When I was choosing poems to highlight from our collections, Charles Green Shaw’s “A Few of Those Things We Never Do” struck me as particularly timeless. Though this undated poem most likely was written in the first half of the 20th century, how many of these tasks are on our own “To–Do” lists today? Whilst I don’t know the Gloomings or Pifflewits, there are friends I want to visit, and books I need to return to the library. I even have a cracked window in my basement that needs fixing.
This is a list of things to which most everyone can relate. It speaks of the daily minutiae that makes up life and shows us that artists are really no different from the rest of us in having to sort it all out and take care of it.
Isabel Fiske Conant’s “Death Stays the Hand of the Sculptor,” written in 1922 to honor Solon Borglum after his death, is in some ways the exact opposite of the previous poem. Whilst “A Few of Those Things We Never Do” focuses on the mundanities, “Death Stays the Hand of the Sculptor” deals with the sublime.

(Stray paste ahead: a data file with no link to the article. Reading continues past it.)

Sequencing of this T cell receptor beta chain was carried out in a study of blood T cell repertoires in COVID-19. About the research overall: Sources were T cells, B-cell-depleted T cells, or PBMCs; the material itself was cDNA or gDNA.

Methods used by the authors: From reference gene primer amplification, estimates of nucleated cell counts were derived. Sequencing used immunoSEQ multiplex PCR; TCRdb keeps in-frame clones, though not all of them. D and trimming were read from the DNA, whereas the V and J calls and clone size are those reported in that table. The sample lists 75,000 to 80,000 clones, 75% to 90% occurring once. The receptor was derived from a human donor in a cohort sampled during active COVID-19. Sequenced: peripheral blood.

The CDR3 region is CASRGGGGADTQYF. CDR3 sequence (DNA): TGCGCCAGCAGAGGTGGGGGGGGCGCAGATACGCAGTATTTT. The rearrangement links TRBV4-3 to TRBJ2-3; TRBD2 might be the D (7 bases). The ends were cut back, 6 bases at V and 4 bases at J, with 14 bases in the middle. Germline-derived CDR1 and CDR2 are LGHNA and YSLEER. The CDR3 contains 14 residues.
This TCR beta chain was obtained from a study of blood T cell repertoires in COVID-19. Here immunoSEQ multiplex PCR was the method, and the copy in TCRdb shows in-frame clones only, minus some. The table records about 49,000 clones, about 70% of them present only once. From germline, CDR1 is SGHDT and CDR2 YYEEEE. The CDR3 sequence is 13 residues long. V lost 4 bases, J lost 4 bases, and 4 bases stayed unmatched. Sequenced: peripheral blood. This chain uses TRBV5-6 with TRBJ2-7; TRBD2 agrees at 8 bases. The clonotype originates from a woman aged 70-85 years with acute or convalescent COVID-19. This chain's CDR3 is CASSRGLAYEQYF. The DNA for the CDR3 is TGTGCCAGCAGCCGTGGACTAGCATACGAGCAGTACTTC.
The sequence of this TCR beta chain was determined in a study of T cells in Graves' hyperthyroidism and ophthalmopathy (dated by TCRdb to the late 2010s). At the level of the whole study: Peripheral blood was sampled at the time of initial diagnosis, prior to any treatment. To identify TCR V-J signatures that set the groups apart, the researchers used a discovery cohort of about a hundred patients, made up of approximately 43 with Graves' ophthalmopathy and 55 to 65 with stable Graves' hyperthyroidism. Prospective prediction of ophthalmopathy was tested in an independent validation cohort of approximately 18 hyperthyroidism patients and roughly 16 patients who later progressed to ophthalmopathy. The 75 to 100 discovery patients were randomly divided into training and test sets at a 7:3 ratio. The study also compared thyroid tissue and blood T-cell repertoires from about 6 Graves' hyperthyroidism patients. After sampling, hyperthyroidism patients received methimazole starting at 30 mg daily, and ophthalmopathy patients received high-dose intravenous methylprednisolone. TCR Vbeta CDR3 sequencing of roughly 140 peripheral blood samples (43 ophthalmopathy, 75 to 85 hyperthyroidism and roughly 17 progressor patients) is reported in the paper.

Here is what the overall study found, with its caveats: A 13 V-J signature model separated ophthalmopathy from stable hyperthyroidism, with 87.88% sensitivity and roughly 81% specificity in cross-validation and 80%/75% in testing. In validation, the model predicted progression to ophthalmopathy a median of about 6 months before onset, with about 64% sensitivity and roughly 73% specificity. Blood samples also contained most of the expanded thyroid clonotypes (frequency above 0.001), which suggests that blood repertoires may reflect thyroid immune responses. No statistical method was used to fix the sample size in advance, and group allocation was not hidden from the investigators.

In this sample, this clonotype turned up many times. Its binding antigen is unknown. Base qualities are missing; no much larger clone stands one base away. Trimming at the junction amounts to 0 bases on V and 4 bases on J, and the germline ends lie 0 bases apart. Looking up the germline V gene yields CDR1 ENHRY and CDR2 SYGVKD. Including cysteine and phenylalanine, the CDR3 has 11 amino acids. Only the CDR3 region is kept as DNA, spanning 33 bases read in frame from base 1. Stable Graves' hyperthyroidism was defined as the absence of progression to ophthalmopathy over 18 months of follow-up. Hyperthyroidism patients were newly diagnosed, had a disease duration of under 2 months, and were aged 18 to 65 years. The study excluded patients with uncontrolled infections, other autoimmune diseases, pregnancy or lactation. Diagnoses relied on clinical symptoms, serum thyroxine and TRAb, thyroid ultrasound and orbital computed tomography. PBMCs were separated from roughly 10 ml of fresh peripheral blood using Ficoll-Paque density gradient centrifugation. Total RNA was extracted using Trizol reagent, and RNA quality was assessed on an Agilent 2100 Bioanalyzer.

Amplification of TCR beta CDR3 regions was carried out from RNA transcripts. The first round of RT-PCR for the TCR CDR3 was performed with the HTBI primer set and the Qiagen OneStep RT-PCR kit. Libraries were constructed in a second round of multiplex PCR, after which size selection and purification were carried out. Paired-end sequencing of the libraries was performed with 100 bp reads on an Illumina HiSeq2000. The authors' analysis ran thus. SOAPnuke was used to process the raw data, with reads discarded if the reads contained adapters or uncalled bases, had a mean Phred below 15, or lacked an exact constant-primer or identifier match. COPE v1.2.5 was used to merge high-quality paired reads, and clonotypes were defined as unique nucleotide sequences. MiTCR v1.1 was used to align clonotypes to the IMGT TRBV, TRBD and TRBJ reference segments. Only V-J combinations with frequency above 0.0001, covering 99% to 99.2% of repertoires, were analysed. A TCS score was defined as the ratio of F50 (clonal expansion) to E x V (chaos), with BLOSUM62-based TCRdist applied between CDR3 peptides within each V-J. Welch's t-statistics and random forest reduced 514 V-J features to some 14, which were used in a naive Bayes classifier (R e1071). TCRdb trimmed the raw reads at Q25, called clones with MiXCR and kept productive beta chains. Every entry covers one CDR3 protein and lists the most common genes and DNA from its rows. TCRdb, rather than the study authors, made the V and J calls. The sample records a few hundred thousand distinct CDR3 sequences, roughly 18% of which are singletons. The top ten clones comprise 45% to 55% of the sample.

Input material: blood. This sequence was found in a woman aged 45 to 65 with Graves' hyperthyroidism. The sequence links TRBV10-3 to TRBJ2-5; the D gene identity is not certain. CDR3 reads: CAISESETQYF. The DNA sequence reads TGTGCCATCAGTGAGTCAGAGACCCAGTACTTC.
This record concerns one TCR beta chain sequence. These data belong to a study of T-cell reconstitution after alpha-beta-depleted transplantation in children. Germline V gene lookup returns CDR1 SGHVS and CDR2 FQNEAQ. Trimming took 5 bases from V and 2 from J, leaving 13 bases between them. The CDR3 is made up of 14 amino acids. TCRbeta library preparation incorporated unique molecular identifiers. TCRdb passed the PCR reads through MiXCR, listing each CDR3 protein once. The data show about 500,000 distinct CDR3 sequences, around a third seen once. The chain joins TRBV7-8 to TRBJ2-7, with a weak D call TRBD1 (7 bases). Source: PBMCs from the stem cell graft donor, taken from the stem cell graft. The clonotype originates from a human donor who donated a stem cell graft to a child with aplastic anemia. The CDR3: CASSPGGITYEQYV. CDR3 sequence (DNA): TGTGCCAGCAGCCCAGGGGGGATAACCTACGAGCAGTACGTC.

Isabel Fiske Conant writes about the mystery of how artists take the visions in their minds and turn them into art. It also deals with death which all of us will face eventually. She distills two very abstract notions, Creation and Death, and explains them in a way that makes them a bit less esoteric.
I also find particularly intriguing her vision of the afterlife. In this poem, she interprets it for artists as being a place where their art comes alive. They get to visit the places and meet all the people they created, which strikes me as a particularly interesting concept. Whereas I’d love to wander through Monet’s gardens at Giverny, I really don’t want to visit Picasso’s “Guernica.” Luckily, Mr. Borglum sculpted lots of animals and people, so hopefully, his afterlife is more restful than not.
Michelle McDaniel is an archival cataloguer at the Archives of American Art, who, in her spare time is a fiber artist, plays piano, and reads lots of poetry.